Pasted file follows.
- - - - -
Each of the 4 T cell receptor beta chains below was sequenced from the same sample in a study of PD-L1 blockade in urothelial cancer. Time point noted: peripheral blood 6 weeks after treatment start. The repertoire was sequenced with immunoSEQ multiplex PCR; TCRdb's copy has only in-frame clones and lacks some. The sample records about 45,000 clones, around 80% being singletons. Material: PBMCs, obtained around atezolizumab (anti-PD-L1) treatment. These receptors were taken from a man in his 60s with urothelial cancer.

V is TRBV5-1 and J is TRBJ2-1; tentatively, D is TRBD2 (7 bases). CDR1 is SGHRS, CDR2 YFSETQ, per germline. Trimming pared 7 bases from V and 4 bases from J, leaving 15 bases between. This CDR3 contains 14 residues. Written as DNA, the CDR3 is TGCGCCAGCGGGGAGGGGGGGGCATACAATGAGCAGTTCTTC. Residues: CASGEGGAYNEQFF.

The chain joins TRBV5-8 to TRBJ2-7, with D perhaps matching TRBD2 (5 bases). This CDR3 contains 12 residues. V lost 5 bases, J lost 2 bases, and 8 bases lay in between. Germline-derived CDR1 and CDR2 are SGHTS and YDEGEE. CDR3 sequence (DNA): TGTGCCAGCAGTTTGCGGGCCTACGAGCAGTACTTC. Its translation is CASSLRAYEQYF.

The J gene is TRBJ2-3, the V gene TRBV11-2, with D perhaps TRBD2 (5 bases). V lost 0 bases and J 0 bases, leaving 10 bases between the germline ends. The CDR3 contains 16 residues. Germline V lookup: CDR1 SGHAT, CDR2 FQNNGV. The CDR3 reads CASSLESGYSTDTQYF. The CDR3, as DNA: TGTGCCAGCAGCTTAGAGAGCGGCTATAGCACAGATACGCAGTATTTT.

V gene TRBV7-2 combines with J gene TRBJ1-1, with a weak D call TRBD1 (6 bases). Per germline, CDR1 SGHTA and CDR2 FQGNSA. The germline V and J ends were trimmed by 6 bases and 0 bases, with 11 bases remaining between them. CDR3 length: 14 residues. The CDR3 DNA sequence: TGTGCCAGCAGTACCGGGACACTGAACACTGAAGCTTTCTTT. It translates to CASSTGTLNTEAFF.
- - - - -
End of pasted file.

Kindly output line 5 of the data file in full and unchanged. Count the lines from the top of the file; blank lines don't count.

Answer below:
V gene TRBV7-2 combines with J gene TRBJ1-1, with a weak D call TRBD1 (6 bases). Per germline, CDR1 SGHTA and CDR2 FQGNSA. The germline V and J ends were trimmed by 6 bases and 0 bases, with 11 bases remaining between them. CDR3 length: 14 residues. The CDR3 DNA sequence: TGTGCCAGCAGTACCGGGACACTGAACACTGAAGCTTTCTTT. It translates to CASSTGTLNTEAFF.